The Report of the Presidential Commission on the Space Shuttle Challenger Accident - The Tragedy of Mission 51-L in 1986 - Volume 5 Hearings Part Two
Volume Five of the report issued by the Presidential Commission on the Space Shuttle Challenger Accident (also known as the Rogers Commission after its chairman, William Rogers) contains the transcripts of hearings conducted by the Commission. The report has been professionally converted for accurate flowing-text ebook format reproduction. More
Volume Five of the report issued by the Presidential Commission on the Space Shuttle Challenger Accident (also known as the Rogers Commission after its chairman, William Rogers) contains the transcripts of hearings conducted by the Commission. The report has been professionally converted for accurate flowing-text ebook format reproduction. This reproduction, part two of Volume Five, includes testimony from NASA officials and managers describing the Shuttle program, the Challenger mission, and the circumstances of the accident, plus crucial testimony from Thiokol engineers about the pre-launch controversy over proceeding with the launch in cold temperatures that could affect the performance of Solid Rocket Booster O-rings.
MARCH 21, 1986 SESSION - James R. Thompson; Colonel Edward O'Connor; D. Germany, C. Stevenson, G. McDonough and G. Erickson; Roberts Ryan, Jerrol W. Littles and Harold Scofield; Garry M. Lyles and Frederick D. Bachtel; Jerrol W. Littles.
APRIL 3, 1986 SESSION - G. Abbey, J. Young, P. J. Weitz, R. Crippen and H. Hartsfield; R. Truly, A. Aldrich, and C. E. Charlesworth.
MAY 2, 1986 SESSION. (part 1 of 2) - Lawrence B. Mulloy and Larry Wear; B. Russell, R. Ebeling, A. McDonald, J. Kilminster and R. Boisjoly; G. Hardy, J. Kingsbury, R. Eudy, and J. Miller; Glenn R. Lunney and L. Michael Weeks.
On the twenty-fifth Space Shuttle flight, Challenger exploded 73 seconds after
liftoff on January 28, 1986. The crewmembers of the Challenger represented a cross-section of the American population in terms of race, gender, geography, background, and religion. Christa McAuliffe was to become the first teacher to fly in space. The explosion became one of the most significant events of the 1980s, as billions around the world saw the accident on television and empathized with any one of the several crewmembers killed. The launch took place on an unusually cold day, with temperatures below freezing and ice present on the launch pad and SRBs. NASA and the SRB contractor, Morton Thiokol, debated the safety of the launch; engineers urged managers to delay the launch. President Ronald Reagan formed this Commission to investigate the accident, with the report issued in June 1986.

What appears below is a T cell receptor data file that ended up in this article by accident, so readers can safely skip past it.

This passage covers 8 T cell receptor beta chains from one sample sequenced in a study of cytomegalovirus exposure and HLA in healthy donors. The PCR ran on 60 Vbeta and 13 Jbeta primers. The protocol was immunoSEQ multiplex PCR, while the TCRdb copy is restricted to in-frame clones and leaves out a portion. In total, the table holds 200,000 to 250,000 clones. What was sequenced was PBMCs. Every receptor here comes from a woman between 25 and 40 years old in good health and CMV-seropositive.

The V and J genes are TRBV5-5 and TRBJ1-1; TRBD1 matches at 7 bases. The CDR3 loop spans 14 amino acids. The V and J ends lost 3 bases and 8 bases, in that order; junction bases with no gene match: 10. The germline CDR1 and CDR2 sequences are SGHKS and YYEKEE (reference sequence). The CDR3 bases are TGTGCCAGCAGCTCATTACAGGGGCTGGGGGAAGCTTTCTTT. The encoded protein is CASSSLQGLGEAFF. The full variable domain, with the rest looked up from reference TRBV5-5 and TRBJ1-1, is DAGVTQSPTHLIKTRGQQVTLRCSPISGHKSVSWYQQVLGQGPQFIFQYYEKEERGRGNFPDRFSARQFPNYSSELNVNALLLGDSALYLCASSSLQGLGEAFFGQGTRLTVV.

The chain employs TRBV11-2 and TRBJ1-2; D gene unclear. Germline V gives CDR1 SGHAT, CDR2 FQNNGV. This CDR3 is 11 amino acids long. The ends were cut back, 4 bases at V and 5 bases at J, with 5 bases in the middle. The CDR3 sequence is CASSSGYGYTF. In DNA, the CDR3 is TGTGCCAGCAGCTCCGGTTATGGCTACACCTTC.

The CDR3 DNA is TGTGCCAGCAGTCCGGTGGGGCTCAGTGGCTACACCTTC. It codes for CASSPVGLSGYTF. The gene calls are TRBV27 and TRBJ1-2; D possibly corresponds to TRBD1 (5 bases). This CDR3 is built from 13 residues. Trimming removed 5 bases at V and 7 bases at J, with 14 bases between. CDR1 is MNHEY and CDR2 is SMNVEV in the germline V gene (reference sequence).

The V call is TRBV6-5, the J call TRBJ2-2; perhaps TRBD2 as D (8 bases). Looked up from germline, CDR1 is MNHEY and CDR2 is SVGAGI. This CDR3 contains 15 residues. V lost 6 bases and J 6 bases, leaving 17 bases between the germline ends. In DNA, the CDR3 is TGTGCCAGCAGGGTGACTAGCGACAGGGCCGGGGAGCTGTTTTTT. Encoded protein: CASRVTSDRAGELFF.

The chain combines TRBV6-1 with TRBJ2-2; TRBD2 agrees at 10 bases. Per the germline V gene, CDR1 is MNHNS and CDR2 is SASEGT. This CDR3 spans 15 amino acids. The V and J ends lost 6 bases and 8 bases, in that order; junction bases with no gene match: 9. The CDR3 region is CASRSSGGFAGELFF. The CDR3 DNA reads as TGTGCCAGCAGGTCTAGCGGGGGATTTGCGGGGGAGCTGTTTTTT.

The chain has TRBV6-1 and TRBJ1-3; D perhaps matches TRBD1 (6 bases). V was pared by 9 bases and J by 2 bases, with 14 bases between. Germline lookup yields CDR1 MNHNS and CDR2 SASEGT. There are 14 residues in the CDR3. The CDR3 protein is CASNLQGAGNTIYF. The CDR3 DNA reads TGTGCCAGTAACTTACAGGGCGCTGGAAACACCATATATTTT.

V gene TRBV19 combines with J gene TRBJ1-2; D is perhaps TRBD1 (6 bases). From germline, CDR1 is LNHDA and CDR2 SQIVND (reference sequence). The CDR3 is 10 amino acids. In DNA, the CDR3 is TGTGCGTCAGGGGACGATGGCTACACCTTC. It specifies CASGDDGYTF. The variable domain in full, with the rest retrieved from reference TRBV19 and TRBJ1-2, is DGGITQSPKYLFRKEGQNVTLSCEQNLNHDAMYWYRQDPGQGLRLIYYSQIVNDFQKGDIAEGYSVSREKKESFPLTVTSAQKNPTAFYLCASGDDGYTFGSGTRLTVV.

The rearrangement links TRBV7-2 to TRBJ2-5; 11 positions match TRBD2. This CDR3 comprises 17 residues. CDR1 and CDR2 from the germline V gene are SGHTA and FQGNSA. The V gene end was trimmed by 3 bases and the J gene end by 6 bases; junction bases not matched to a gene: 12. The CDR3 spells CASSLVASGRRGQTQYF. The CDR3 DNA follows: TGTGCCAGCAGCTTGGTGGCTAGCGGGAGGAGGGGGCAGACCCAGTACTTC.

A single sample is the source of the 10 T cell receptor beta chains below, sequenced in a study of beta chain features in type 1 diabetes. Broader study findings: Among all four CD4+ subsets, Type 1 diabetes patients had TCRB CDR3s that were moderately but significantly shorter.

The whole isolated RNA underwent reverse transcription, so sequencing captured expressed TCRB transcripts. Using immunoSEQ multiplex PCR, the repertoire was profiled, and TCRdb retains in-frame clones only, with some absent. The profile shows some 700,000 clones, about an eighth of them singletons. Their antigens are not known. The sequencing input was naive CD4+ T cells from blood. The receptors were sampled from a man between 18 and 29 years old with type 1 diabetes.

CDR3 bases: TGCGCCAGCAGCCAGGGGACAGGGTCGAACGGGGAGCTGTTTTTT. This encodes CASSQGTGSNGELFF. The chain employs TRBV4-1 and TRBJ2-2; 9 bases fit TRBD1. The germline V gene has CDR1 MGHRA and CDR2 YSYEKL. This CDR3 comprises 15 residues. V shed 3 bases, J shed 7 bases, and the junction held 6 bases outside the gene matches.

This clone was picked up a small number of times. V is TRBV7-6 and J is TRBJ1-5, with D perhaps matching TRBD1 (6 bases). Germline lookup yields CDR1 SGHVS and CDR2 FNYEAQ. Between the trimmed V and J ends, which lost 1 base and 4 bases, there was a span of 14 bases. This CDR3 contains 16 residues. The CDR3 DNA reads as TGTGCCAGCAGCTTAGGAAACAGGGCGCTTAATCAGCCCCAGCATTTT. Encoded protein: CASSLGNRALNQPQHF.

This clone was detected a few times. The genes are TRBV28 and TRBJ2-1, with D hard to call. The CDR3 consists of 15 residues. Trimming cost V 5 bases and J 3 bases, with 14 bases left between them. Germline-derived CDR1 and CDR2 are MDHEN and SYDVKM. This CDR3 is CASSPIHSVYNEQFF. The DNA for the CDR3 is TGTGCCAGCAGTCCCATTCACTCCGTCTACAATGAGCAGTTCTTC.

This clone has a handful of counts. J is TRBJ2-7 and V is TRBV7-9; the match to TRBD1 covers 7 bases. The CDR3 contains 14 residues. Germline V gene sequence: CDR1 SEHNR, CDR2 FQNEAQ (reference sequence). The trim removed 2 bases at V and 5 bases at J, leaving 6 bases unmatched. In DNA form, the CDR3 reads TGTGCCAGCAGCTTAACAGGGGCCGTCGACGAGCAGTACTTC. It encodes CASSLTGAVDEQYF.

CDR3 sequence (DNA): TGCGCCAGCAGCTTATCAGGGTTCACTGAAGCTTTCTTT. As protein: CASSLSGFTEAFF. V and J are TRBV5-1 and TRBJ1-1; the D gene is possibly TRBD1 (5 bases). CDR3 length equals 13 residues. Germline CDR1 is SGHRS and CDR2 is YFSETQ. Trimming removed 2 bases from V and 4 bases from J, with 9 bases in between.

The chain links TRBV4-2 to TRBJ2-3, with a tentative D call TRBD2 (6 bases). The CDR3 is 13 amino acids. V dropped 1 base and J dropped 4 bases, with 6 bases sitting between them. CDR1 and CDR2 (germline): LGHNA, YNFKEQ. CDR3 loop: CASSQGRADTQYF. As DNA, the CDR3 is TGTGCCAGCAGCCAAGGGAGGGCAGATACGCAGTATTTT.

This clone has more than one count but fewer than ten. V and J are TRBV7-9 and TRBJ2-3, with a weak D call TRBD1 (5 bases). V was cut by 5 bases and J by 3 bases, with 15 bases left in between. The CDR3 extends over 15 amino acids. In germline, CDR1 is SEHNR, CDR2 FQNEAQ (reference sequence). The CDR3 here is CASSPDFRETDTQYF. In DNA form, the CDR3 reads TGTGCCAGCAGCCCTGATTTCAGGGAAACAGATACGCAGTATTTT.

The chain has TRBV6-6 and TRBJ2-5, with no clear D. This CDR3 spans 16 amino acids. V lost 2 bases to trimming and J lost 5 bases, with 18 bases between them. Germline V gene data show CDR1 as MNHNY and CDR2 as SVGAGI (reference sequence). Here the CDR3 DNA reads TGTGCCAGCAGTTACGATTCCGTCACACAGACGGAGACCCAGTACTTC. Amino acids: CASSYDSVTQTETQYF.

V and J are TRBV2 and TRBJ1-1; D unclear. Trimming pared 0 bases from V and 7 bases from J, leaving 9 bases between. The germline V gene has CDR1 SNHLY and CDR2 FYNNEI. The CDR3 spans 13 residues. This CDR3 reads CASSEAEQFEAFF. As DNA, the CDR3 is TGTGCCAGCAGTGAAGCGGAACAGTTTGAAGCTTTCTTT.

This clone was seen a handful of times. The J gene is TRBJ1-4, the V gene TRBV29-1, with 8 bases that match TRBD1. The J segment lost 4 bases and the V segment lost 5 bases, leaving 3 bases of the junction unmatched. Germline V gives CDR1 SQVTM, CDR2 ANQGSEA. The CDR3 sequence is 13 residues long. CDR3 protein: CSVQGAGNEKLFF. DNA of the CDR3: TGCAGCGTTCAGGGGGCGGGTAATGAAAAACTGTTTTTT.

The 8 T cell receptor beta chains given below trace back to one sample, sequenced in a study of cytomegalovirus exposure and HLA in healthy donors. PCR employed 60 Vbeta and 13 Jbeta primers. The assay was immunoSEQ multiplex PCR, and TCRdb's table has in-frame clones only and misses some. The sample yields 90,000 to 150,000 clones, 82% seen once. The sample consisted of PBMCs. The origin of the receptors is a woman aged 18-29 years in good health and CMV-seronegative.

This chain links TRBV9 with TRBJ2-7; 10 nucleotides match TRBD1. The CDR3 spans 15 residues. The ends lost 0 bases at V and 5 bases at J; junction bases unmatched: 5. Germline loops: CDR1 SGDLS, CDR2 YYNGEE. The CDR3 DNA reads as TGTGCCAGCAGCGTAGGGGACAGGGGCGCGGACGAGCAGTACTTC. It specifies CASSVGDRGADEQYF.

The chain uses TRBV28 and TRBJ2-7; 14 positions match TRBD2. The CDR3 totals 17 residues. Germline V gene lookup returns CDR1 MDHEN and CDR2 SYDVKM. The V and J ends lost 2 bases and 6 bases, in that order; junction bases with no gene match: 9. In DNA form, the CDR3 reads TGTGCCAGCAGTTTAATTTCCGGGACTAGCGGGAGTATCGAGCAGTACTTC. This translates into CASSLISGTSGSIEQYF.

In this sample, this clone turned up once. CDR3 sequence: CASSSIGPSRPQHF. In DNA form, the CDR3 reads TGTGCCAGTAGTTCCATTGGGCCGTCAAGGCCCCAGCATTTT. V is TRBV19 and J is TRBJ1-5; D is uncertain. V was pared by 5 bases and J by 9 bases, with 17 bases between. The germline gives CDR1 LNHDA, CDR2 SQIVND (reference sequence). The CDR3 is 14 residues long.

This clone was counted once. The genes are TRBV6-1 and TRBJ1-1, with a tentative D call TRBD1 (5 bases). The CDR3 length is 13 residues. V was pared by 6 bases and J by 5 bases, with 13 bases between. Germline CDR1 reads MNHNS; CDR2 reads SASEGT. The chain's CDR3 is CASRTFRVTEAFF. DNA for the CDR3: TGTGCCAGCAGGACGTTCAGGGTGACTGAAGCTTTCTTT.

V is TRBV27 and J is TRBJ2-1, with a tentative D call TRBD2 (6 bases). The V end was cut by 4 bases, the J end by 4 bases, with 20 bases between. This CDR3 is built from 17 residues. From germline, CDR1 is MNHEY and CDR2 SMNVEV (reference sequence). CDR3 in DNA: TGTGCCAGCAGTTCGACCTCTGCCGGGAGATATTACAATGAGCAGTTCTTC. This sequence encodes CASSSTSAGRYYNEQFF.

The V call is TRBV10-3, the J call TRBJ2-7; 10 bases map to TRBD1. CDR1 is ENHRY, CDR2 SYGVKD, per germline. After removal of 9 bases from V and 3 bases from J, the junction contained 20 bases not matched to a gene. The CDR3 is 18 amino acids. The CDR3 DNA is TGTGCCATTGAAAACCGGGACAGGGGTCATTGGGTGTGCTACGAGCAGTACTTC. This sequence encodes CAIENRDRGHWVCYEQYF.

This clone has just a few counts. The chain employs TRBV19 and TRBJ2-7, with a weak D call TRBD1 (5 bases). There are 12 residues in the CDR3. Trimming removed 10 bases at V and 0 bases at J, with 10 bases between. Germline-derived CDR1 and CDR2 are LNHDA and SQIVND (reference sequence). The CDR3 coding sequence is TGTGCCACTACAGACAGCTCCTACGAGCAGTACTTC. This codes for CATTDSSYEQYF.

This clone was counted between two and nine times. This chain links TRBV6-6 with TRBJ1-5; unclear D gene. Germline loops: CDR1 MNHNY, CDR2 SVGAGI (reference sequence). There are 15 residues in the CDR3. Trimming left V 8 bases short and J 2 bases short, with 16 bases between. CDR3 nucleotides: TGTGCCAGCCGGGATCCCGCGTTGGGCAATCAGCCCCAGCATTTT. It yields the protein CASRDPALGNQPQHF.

In view of the findings, the Commission concluded that the cause of the Challenger accident was the failure of the pressure seal in the aft field joint of the right Solid Rocket Motor. The failure was due to a faulty design unacceptably sensitive to a number of factors. These factors were the effects of temperature, physical dimensions, the character of materials, the effects of reusability, processing, and the reaction of the joint to dynamic loading. The Commission concluded that there was a serious flaw in the decision making process leading up to the launch of flight 51-L. A well-structured and managed system emphasizing safety would have flagged the rising doubts about the Solid Rocket Booster joint seal. Had these matters been clearly stated and emphasized in the flight readiness process in terms reflecting the views of most of the Thiokol engineers and at least some of the Marshall engineers, it seems likely that the launch of 51-L might not have occurred when it did. The waiving of launch constraints appears to have been at the expense of flight safety. There was no system which made it imperative that launch constraints and waivers of launch constraints be considered by all levels of management. The Commission concluded that the Thiokol Management reversed its position and recommended the launch of 51-L, at the urging of Marshall and contrary to the views of its engineers in order to accommodate a major customer.
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